Not Just a Truthometer: Taking Oneself Seriously (but not Too Seriously) in Cases of Peer Disagreement

Mind 119 (476):953 - 997 (2010)
How should you update your (degrees of) belief about a proposition when you find out that someone else — as reliable as you are in these matters — disagrees with you about its truth value? There are now several different answers to this question — the question of `peer disagreement' — in the literature, but none, I think, is plausible. Even more importantly, none of the answers in the literature places the peer-disagreement debate in its natural place among the most general traditional concerns of normative epistemology. In this paper I try to do better. I start by emphasizing how we cannot and should not treat ourselves as `truthometers' — merely devices with a certain probability of tracking the truth. I argue that the truthometer view is the main motivation for the Equal Weight View in the context of peer disagreement. With this fact in mind, the discussion of peer disagreement becomes more complicated, sensitive to the justification of the relevant background degrees of belief (including the conditional ones), and to some of the most general points that arise in the context of discussions of scepticism. I argue that thus understood, peer disagreement is less special as an epistemic phenomenon than may be thought, and so that there is very little by way of positive theory that we can give about peer disagreement in general.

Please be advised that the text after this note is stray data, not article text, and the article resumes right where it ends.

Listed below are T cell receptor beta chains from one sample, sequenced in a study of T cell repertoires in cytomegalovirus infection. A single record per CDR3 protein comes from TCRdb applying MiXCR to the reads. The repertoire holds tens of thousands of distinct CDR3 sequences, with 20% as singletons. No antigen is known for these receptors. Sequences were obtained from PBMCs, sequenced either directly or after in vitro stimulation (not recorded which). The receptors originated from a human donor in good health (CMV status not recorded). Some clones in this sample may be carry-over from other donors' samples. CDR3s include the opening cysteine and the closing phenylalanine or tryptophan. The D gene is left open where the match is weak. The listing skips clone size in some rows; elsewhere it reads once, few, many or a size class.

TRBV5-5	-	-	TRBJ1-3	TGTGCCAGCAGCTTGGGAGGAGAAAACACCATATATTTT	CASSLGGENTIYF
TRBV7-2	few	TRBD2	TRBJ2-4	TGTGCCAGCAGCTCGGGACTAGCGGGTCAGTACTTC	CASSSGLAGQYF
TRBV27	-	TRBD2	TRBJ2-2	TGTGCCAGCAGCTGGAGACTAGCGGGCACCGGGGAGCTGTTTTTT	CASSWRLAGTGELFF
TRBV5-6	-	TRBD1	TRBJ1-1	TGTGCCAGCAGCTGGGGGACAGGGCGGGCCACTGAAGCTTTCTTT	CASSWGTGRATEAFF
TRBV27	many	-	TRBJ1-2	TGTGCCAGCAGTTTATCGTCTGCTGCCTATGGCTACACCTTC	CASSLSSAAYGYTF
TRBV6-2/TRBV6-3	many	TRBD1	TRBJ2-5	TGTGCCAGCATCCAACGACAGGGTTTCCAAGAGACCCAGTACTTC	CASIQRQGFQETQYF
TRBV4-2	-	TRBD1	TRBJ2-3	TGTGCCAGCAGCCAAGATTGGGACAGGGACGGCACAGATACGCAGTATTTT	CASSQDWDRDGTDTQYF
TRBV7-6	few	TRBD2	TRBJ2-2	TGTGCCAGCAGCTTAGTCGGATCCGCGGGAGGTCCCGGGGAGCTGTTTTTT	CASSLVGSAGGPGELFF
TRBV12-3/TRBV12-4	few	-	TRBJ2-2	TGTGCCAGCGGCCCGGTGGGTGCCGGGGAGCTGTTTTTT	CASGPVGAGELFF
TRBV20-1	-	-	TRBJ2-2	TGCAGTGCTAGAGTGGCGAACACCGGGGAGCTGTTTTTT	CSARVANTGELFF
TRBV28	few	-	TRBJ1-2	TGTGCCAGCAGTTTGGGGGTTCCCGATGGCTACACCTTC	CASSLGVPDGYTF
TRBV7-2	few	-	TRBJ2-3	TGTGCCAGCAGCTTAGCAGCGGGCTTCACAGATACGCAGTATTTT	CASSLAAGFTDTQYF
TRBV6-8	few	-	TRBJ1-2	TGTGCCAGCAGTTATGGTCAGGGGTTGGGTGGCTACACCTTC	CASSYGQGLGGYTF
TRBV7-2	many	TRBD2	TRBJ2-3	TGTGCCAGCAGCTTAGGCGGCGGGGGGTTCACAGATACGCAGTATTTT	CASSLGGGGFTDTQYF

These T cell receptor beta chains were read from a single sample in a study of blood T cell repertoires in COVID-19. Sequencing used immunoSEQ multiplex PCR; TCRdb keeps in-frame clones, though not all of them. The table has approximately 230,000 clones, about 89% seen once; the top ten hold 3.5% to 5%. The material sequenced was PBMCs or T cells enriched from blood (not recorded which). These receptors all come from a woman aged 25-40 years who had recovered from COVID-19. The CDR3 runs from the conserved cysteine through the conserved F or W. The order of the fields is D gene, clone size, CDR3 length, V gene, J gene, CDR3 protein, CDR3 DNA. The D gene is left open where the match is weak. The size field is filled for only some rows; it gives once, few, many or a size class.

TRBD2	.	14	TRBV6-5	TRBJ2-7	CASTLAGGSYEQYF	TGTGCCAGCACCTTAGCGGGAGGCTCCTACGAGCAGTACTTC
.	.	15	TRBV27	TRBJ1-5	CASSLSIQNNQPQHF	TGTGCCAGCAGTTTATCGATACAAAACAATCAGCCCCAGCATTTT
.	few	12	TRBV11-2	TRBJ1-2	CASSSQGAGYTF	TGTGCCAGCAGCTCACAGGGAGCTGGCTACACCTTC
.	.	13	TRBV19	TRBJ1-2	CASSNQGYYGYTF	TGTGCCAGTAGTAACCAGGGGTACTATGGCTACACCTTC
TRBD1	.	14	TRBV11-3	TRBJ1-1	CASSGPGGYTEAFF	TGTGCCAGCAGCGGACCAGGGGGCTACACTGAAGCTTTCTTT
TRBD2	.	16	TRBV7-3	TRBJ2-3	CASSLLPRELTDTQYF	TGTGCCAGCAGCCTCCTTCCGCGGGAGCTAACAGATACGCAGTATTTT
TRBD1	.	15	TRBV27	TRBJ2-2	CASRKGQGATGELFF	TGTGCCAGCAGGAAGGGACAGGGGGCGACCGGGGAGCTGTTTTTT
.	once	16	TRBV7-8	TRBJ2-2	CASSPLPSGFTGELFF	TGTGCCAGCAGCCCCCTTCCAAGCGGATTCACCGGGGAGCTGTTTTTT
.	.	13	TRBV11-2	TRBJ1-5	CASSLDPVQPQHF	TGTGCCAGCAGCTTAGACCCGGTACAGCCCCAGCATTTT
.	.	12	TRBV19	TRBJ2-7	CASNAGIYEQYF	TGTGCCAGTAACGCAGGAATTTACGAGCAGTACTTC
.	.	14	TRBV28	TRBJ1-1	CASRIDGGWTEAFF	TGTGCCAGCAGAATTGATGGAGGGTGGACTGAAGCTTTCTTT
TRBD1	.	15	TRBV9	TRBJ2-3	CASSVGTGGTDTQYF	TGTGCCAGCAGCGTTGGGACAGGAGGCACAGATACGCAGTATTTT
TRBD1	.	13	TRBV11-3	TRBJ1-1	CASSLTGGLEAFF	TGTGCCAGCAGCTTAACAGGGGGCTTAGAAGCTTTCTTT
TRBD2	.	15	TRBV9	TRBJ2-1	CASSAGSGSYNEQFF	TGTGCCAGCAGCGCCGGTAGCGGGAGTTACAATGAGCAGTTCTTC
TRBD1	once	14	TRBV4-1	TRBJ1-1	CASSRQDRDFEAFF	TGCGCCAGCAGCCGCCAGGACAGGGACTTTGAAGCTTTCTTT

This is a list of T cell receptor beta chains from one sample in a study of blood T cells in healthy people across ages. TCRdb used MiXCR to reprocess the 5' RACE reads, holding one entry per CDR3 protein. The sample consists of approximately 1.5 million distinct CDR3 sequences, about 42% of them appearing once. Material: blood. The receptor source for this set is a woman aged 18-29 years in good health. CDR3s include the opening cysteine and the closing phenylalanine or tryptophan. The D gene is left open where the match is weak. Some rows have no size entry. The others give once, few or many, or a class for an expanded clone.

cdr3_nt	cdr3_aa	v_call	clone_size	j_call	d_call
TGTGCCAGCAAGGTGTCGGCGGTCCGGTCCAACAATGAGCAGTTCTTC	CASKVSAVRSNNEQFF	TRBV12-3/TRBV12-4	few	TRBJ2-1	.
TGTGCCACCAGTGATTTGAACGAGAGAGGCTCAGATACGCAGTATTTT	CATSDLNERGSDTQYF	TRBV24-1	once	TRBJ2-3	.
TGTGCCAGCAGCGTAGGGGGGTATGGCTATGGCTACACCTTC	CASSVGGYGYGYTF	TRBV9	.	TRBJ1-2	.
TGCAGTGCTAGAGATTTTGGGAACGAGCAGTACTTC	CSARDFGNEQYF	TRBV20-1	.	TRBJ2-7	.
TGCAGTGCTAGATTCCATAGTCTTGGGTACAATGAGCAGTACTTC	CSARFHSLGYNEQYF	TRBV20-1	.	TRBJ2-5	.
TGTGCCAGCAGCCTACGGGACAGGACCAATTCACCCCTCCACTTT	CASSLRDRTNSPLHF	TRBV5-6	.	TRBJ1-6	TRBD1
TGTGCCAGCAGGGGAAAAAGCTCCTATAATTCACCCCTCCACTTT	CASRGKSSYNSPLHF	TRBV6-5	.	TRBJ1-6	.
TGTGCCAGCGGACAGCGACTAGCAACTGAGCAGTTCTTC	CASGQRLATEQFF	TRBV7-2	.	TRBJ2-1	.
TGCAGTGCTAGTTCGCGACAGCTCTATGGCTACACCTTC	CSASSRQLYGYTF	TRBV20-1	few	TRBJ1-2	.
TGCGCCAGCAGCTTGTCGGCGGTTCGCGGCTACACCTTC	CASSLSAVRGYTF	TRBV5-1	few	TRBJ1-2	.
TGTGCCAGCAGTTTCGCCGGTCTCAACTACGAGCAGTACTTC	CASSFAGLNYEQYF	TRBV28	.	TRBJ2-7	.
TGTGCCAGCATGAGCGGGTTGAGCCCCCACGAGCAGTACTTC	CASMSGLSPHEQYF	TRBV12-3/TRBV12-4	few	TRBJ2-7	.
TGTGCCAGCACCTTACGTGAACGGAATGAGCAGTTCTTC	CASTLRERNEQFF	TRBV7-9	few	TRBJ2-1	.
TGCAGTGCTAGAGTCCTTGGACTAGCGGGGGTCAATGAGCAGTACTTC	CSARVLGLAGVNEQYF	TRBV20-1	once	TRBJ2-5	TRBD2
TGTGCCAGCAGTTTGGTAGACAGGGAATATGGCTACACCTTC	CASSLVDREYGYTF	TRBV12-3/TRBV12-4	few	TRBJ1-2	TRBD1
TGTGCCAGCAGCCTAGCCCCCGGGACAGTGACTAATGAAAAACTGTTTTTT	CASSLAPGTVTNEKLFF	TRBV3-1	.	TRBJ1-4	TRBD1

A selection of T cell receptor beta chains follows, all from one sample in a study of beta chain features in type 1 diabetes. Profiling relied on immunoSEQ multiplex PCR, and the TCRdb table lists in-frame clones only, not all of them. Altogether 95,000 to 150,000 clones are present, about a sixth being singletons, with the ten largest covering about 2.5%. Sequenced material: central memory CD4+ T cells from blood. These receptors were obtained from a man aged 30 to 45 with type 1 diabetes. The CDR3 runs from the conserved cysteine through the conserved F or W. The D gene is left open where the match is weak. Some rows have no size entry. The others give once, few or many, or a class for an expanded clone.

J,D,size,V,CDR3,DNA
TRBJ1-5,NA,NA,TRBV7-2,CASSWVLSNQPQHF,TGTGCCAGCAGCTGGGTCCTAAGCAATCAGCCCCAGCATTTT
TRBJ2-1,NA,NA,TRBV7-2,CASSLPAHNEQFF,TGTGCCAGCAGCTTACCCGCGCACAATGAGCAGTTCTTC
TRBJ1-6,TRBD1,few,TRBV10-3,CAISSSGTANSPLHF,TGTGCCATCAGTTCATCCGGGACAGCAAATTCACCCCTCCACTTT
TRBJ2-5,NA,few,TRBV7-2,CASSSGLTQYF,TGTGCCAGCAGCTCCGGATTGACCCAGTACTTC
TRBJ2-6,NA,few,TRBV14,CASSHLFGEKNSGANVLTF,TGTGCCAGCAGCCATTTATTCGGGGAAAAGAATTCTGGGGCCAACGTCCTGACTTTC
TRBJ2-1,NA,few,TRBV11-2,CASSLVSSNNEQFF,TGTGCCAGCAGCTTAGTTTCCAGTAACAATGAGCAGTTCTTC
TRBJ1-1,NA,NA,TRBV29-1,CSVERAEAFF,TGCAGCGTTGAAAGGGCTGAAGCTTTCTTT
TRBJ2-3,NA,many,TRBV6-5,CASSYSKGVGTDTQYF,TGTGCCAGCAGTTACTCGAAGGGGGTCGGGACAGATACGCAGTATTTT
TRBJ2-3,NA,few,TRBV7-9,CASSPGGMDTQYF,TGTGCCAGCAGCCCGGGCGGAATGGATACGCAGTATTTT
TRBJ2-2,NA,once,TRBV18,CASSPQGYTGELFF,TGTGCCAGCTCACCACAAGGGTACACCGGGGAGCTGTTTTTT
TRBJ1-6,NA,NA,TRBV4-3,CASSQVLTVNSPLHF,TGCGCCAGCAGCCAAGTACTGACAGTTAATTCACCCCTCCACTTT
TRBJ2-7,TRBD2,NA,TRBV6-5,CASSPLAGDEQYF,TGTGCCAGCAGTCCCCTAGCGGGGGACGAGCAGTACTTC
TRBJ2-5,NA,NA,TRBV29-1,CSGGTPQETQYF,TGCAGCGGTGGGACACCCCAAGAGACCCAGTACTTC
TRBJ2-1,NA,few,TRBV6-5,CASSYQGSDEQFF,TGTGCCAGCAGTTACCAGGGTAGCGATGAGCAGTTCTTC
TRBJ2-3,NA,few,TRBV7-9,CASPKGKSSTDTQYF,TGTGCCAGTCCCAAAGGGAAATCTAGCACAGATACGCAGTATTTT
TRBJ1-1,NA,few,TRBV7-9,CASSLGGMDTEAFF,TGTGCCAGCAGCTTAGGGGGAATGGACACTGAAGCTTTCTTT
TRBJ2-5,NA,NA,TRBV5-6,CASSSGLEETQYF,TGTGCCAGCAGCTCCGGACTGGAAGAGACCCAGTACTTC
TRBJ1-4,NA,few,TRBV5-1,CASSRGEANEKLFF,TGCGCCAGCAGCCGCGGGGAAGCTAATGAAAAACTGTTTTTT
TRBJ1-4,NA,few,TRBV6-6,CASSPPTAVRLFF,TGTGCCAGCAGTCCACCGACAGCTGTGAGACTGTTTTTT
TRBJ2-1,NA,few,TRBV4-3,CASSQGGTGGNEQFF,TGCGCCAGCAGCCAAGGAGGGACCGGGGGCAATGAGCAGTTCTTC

Keywords No keywords specified (fix it)
Categories (categorize this paper)
 Save to my reading list
Follow the author(s)
My bibliography
Export citation
Find it on Scholar
Edit this record
Mark as duplicate
Revision history
Request removal from index
Download options
Our Archive

Upload a copy of this paper     Check publisher's policy     Papers currently archived: 26,188
Through your library
References found in this work BETA
Epistemology of Disagreement: The Good News.David Christensen - 2007 - Philosophical Review 116 (2):187-217.

Add more references

Citations of this work BETA
Moral Intuitionism and Disagreement.Brian Besong - 2014 - Synthese 191 (12):2767-2789.
A Dilemma for Calibrationism.Miriam Schoenfield - 2015 - Philosophy and Phenomenological Research 91 (2):425-455.
Permissive Rationality and Sensitivity.Benjamin Anders Levinstein - 2017 - Philosophy and Phenomenological Research 94 (2):1-29.
Resolute Conciliationism.John Pittard - 2015 - Philosophical Quarterly 65 (260):442-463.

View all 15 citations / Add more citations

Similar books and articles
Peer Disagreement and Higher Order Evidence.Thomas Kelly - 2010 - In Alvin I. Goldman & Dennis Whitcomb (eds.), Social Epistemology: Essential Readings. Oxford University Press. pp. 183--217.
Moral Intuitions, Reliability and Disagreement.David Killoren - 2010 - Journal of Ethics and Social Philosophy 4 (1):1-35.
What Should We Do When We Disagree?Jennifer Lackey - 2008 - In Tamar Szabó Gendler & John Hawthorne (eds.), Oxford Studies in Epistemology. Oxford University Press. pp. 274-93.
Discovering Disagreeing Epistemic Peers and Superiors.Bryan Frances - 2012 - International Journal of Philosophical Studies 20 (1):1 - 21.
Who is an Epistemic Peer?Axel Gelfert - 2011 - Logos and Episteme 2 (4):507-514.

Monthly downloads

Added to index


Total downloads

588 ( #2,181 of 2,153,858 )

Recent downloads (6 months)

24 ( #15,019 of 2,153,858 )

How can I increase my downloads?

My notes
Sign in to use this feature

There  are no threads in this forum
Nothing in this forum yet.

Other forums